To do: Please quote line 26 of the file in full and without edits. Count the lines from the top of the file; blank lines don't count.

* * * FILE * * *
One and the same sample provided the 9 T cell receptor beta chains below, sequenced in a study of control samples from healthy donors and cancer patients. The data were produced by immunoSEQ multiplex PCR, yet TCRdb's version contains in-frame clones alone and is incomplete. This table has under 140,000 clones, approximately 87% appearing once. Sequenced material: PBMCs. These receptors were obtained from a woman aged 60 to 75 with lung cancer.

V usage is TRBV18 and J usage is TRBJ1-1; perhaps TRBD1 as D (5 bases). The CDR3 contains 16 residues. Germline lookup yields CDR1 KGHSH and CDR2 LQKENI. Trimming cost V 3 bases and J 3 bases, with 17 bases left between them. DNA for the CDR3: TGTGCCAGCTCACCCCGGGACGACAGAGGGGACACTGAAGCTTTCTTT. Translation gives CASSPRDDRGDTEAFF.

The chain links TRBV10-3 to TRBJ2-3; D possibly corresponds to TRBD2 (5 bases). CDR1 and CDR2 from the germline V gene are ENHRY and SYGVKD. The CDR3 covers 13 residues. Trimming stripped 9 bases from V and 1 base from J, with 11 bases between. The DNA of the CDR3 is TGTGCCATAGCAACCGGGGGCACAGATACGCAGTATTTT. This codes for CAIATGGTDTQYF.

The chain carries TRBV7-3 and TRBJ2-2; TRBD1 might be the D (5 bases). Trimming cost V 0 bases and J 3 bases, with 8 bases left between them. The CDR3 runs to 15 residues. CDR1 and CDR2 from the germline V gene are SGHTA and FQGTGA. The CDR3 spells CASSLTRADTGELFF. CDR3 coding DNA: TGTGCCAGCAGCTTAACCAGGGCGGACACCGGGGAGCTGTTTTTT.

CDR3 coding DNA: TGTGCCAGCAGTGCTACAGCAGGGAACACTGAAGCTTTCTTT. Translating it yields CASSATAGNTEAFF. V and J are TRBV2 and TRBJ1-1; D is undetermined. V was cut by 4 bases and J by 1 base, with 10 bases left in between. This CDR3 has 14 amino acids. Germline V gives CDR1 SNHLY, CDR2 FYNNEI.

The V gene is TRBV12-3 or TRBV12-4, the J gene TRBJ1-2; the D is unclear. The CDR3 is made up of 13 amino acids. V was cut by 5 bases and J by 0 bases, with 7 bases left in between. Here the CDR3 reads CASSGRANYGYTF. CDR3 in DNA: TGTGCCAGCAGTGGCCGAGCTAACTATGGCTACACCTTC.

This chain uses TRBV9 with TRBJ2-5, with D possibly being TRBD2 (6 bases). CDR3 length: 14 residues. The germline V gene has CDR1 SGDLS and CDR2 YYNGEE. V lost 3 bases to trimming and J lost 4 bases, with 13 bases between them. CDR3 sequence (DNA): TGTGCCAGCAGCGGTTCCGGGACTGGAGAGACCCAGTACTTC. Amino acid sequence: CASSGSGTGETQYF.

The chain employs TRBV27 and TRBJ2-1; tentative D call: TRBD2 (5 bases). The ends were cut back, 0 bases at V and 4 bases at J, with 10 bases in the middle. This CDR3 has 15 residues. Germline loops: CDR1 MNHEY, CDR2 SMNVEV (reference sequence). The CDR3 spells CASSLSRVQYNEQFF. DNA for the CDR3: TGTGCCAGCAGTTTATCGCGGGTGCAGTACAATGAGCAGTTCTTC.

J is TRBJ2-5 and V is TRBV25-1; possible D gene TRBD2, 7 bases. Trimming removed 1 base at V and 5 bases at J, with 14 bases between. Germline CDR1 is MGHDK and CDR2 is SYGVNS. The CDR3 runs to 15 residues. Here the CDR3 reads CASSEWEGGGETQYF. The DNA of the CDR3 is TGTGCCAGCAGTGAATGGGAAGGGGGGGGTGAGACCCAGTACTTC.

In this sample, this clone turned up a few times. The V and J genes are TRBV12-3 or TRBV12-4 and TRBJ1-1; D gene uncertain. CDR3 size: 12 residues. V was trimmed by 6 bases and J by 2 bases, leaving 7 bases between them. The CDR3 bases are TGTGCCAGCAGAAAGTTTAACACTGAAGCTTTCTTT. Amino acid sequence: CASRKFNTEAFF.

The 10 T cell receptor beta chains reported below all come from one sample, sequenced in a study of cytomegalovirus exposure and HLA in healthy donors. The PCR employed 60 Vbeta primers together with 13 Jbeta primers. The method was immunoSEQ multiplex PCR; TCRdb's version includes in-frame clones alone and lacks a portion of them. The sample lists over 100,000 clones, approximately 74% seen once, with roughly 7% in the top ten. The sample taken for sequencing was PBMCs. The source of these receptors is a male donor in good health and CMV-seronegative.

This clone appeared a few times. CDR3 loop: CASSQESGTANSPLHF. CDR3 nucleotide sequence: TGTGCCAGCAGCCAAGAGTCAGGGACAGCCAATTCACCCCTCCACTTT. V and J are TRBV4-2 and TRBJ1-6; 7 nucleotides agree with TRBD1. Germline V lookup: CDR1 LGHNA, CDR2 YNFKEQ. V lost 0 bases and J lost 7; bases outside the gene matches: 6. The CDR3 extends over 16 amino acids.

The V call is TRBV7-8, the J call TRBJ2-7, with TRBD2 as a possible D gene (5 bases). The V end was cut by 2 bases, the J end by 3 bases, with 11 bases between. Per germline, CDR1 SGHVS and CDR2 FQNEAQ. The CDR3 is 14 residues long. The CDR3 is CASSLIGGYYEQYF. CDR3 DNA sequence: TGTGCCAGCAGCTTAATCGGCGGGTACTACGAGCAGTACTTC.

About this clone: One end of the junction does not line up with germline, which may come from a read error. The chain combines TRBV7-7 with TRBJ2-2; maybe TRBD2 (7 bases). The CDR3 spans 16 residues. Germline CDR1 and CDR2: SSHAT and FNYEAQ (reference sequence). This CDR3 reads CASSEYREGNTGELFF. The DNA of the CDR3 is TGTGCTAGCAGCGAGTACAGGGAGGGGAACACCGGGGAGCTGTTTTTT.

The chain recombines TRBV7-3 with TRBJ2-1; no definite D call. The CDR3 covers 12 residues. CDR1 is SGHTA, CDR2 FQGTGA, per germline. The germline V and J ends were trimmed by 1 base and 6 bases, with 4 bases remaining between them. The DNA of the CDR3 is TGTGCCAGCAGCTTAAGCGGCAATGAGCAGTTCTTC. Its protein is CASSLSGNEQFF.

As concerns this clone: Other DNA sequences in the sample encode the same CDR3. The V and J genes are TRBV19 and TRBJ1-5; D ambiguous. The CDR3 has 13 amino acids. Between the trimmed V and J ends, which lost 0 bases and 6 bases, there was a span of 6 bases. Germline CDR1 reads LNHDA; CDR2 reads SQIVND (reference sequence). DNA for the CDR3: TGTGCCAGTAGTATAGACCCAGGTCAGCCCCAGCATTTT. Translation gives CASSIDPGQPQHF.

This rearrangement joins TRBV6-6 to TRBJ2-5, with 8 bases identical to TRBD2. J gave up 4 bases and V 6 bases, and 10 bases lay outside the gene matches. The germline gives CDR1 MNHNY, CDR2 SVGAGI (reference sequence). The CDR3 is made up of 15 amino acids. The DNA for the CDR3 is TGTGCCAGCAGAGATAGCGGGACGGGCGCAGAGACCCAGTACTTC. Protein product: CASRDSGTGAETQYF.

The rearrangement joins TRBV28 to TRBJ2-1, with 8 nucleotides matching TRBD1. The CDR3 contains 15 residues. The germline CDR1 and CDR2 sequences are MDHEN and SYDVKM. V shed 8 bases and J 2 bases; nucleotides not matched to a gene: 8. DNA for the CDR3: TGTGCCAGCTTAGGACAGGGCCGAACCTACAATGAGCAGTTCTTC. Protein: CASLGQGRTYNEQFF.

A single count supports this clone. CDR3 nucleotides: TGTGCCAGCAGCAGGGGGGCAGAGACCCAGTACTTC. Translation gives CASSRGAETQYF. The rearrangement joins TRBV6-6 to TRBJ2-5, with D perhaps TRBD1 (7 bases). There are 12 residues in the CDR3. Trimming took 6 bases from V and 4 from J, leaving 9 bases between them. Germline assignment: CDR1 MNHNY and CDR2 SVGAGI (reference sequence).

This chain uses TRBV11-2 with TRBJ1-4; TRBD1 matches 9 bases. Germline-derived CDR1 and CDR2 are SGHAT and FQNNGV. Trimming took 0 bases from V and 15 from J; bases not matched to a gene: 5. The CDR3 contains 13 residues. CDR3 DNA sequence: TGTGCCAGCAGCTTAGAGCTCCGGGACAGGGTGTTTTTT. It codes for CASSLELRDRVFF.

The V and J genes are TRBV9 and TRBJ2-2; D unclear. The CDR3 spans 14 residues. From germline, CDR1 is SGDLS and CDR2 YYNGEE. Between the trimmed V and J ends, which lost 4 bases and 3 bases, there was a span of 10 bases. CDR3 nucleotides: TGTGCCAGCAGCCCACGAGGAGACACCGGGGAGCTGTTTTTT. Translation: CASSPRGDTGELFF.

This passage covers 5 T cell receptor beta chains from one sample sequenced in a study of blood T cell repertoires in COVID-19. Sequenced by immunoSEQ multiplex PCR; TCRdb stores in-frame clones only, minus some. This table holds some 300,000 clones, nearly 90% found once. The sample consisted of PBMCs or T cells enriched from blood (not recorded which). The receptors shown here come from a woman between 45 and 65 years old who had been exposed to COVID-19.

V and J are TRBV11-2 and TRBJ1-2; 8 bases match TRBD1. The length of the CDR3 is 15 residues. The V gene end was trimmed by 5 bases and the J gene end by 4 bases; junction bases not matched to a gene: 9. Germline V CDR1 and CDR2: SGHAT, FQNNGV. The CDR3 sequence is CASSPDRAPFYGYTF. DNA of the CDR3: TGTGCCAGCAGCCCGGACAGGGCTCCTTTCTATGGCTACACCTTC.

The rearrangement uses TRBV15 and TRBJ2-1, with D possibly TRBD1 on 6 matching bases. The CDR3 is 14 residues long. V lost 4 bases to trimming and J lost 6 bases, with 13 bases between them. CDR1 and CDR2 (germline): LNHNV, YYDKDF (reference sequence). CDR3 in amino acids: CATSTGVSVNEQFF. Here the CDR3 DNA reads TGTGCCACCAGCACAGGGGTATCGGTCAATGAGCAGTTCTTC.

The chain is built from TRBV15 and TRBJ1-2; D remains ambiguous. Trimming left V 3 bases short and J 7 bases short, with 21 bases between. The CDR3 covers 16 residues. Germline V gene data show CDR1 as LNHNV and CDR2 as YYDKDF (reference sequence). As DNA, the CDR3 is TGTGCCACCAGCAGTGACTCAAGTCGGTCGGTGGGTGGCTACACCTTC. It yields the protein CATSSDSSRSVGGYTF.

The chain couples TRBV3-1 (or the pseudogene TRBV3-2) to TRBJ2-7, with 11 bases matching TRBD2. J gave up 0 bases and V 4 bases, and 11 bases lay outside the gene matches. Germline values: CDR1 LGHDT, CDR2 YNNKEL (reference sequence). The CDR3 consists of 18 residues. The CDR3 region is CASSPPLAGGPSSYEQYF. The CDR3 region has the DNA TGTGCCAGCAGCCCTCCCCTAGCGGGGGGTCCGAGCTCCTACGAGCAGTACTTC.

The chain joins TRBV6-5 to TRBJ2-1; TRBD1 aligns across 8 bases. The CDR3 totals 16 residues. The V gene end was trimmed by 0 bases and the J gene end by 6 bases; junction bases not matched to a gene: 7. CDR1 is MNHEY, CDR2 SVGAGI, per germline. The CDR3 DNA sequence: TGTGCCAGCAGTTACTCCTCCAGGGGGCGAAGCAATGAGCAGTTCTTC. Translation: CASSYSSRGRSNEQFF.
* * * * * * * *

The chain couples TRBV3-1 (or the pseudogene TRBV3-2) to TRBJ2-7, with 11 bases matching TRBD2. J gave up 0 bases and V 4 bases, and 11 bases lay outside the gene matches. Germline values: CDR1 LGHDT, CDR2 YNNKEL (reference sequence). The CDR3 consists of 18 residues. The CDR3 region is CASSPPLAGGPSSYEQYF. The CDR3 region has the DNA TGTGCCAGCAGCCCTCCCCTAGCGGGGGGTCCGAGCTCCTACGAGCAGTACTTC.